Steve Mills, Scott Perry emphasize patience as Knicks search for new head coach
GREENBURGH, N.Y. — Knicks president Steve Mills and general manager Scott Perry plan to begin “a very open” coaching search and are looking for someone who is tough, defensive-minded and relates well to today’s NBA players.
Jeff Hornacek apparently fell short in those areas, as well as several others. That led to Hornacek’s dismissal in a Westchester airport conference room early Thursday morning after the team landed following its season-ending game in Cleveland.
“We thought the timing was right to get a new voice, a new presence in the locker room to help lead our vision for this team moving forward,” Perry said. “We’re in the early stage of the building process for this organization. The timing was right for this.”
The Knicks’ two lead executives detailed how the team was lacking under Hornacek. The areas included communicating with players, situational basketball, adjustments, execution on both ends and holding players accountable.
Hornacek was let go after a 29-53 finish. He went 60-104 in his two years as coach.
“I think just as we observed the team, there were a lot of things that we just thought we would be better at, from attention to detail to player accountability,” Mills said. “Jeff did a good job in some areas. In some areas he could have done a bit of a better job.
“We just thought there was an opportunity to get someone who really fit where we want to be three to five years from now.”
The buzzword throughout the 45-minute news conference was “patience.” Mills and Perry used a form of that word 11 times, asking fans to be “patient” or saying this rebuild requires “patience,” which is something they plan to have with whomever they name as Hornacek’s successor.
Perry said there is no timetable on naming a coach, who will be Kristaps Porzingis’ fourth even though he has been a Knick for only three seasons. Among the possible candidates are Mark Jackson, David Fizdale, Jerry Stackhouse, Doc Rivers, David Blatt, Chauncey Billups, Monty Williams, Jason Kidd and Jay Wright, who led Villanova to the national championship earlier this month.
A source said Wright would listen if the Knicks contacted him, but the source didn’t know if Wright would leave Villanova for New York. Another source said Wright has not been contacted by the Knicks and that it would take something “astronomical” — and not only in terms of money — for Wright to leave Villanova.
A spokesman at Villanova had no comment on the Knicks’ reported interest in Wright.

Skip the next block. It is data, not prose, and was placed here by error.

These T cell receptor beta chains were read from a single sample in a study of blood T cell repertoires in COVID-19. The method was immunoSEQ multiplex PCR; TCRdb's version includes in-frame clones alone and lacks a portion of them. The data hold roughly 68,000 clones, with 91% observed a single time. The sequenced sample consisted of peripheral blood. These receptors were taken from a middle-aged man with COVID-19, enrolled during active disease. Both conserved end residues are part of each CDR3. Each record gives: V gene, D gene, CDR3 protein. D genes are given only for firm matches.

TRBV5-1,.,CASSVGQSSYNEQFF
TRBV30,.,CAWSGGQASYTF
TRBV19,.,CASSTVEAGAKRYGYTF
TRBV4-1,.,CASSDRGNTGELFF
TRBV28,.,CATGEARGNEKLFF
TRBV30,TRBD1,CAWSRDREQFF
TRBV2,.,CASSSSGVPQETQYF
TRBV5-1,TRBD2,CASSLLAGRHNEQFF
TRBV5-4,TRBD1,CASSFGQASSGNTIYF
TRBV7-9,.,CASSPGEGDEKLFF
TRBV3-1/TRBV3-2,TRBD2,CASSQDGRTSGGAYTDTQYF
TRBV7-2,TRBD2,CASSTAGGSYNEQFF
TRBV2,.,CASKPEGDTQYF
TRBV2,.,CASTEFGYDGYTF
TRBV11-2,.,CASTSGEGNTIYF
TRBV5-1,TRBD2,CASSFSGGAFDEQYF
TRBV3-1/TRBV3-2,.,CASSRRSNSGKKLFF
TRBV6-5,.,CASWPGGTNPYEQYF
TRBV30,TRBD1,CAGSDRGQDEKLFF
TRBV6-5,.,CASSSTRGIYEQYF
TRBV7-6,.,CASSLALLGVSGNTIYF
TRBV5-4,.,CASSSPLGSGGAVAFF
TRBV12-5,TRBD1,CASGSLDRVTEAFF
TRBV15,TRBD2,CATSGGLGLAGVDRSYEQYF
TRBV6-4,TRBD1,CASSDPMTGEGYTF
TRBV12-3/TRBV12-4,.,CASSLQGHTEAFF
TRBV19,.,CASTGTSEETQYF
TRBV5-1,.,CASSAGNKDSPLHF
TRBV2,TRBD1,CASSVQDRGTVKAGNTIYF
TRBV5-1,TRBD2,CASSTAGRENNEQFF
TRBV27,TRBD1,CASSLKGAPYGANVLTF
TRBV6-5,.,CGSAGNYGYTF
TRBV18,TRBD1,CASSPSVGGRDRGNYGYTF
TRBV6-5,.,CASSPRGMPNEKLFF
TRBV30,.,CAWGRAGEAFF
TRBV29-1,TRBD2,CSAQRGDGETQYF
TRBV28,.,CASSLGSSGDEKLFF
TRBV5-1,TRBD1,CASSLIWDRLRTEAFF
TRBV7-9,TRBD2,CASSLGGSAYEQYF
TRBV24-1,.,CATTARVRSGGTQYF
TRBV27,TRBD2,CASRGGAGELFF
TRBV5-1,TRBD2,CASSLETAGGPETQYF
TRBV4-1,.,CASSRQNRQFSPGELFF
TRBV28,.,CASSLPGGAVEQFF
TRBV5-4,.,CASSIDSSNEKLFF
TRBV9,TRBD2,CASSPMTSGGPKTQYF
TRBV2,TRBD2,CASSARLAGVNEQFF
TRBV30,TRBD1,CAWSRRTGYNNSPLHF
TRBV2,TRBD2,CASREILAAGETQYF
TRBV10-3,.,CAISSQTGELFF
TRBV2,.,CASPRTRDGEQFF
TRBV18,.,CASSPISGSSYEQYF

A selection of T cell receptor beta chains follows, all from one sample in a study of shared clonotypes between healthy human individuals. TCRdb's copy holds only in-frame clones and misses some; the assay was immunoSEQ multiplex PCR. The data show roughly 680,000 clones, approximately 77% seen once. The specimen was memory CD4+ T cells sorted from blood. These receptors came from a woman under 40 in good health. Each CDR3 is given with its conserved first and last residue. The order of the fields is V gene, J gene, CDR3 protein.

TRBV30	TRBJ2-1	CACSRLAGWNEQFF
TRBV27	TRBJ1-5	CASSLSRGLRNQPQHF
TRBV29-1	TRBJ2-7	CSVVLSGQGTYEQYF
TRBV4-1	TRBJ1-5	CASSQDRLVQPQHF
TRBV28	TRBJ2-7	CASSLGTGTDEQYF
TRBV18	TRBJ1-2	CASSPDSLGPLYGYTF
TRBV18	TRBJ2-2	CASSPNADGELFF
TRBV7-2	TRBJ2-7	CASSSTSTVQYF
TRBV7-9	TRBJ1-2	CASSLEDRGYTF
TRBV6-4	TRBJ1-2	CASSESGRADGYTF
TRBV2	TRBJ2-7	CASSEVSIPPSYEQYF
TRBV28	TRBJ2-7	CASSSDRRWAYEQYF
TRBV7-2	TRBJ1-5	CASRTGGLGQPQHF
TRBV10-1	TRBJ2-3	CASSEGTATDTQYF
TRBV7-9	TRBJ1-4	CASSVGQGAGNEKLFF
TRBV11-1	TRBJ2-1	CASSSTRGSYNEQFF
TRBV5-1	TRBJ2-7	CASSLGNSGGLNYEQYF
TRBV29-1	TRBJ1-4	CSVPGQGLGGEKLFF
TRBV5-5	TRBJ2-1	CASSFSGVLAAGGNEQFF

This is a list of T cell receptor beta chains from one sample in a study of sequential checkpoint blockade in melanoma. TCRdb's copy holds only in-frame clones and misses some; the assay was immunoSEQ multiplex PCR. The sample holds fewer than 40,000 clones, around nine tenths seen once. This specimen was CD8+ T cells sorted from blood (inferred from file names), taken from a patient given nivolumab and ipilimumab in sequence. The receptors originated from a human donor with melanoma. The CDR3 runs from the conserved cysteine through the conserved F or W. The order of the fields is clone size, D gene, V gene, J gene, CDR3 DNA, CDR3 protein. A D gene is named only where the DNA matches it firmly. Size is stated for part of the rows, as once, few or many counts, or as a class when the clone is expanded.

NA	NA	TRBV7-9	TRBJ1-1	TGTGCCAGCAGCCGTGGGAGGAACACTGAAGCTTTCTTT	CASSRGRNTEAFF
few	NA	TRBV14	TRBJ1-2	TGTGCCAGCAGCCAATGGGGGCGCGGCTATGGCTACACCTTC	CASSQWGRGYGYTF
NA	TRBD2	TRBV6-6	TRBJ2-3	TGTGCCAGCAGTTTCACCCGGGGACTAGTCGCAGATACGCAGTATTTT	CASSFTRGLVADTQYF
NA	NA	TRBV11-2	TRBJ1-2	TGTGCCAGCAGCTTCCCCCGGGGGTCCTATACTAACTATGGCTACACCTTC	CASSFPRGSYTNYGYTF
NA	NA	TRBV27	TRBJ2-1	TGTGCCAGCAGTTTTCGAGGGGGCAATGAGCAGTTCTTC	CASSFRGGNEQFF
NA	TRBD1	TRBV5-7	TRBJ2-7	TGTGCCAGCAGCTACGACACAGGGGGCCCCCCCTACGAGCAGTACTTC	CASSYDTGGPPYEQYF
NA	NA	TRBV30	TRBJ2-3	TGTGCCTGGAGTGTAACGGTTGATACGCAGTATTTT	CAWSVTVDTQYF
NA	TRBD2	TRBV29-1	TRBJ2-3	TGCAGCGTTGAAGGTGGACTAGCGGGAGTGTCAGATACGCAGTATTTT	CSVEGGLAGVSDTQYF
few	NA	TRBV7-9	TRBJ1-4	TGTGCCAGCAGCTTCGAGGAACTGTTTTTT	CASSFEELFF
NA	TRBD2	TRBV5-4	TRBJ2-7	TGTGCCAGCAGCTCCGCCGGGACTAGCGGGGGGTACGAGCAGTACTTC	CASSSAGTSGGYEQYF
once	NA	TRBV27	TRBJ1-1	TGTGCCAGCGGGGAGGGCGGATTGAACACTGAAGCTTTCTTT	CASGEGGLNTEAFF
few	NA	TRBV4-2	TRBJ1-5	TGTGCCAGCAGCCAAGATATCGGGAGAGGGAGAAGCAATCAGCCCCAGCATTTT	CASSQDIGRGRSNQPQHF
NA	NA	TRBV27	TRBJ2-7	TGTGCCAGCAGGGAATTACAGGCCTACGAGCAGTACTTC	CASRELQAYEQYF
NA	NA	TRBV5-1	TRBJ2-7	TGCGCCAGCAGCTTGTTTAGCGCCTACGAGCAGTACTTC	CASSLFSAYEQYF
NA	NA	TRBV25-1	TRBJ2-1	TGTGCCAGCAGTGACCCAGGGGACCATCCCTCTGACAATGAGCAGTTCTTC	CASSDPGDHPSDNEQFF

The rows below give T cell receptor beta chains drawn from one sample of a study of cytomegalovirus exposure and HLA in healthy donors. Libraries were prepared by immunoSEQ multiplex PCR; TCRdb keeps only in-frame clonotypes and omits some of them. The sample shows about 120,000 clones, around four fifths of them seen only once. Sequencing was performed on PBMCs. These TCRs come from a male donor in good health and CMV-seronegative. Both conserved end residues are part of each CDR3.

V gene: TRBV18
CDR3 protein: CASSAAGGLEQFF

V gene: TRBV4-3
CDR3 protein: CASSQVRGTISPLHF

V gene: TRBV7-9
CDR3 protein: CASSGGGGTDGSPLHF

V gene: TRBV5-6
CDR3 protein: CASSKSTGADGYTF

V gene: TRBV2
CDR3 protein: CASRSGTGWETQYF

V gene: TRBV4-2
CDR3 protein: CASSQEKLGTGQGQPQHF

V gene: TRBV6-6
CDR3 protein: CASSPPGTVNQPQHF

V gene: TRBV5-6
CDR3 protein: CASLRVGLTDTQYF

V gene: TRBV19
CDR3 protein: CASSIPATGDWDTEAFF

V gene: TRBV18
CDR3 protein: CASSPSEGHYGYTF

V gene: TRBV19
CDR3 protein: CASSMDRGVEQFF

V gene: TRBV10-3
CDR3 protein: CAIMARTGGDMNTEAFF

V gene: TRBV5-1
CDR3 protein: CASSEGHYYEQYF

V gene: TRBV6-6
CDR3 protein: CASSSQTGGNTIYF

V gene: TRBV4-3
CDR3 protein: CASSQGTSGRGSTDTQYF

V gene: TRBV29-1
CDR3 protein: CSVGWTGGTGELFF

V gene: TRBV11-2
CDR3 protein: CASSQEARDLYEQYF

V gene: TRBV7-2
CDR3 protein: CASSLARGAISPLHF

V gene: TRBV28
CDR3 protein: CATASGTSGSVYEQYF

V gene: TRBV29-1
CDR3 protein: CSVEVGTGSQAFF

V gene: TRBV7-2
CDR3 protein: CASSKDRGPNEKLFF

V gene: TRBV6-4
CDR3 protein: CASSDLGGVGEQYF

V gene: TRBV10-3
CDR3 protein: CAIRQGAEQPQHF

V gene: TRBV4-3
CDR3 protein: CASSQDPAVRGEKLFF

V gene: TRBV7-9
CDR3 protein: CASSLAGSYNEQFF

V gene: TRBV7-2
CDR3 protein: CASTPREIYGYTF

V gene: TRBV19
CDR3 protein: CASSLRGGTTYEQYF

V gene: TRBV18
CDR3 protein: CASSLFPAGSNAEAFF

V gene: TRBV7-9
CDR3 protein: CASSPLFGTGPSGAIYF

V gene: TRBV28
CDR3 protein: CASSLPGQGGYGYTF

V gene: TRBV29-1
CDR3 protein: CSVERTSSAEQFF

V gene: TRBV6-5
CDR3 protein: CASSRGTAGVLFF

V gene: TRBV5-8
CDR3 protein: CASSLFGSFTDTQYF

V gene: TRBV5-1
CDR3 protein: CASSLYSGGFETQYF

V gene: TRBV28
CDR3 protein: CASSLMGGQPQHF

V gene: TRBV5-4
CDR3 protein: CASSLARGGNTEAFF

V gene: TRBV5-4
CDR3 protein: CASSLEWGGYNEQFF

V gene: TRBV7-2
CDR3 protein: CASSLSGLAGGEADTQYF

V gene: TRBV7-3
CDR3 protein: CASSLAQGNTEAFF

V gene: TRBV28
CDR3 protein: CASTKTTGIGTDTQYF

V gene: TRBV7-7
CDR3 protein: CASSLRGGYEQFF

“We’re going to be looking for a coach who holds the players accountable and his coaching staff accountable,” Perry said. “Not only a good basketball mind but a very skilled communicator. A guy who can connect very well with his players and is equally aligned with wanting to be a very strong defensive-minded team.”
Mills said, “It has to be someone that understands today’s player, and today’s player is very different than yesterday’s player. You have to be a person that understands who these guys are, where they come from, what their basketball journey is. Understand the complexity of today’s NBA game, from an analytics standpoint, from a physical development standpoint, from a player development standpoint. A good coach is willing to embrace all those things.”
Hornacek had one year remaining on his contract. Mills said that when he was told of his dismissal at the airport, it didn’t come as “a complete shock.” Associate head coach Kurt Rambis also was fired, via telephone.
Perry said the process of finding a new coach will begin very soon and that some people already have called about the vacancy.
The timetable for Porzingis’ return from a torn ACL is unclear. The Knicks will have a lottery pick in June’s draft and have plenty of holes to fill. The plan is to free cap room to use on a loaded free-agent market in the summer of 2019, so next season could shape up to be another dismal one. But Mills and Perry say they’re sticking to the plan.
“When you talk about building a successful team that is sustainable, patience is required,” Perry said. “You don’t skip steps. There’s a lot that goes into building a successful basketball team in the NBA. There are no quick fixes. That has been tried a number of times here in the past. I think it’s important to remain disciplined.’’
Mills added, “Unlike in the past when you’re constantly trying to hit home runs and striking out, this is an opportunity for us to build something from the ground up and is sustainable in terms of winning.’’
With Steven Marcus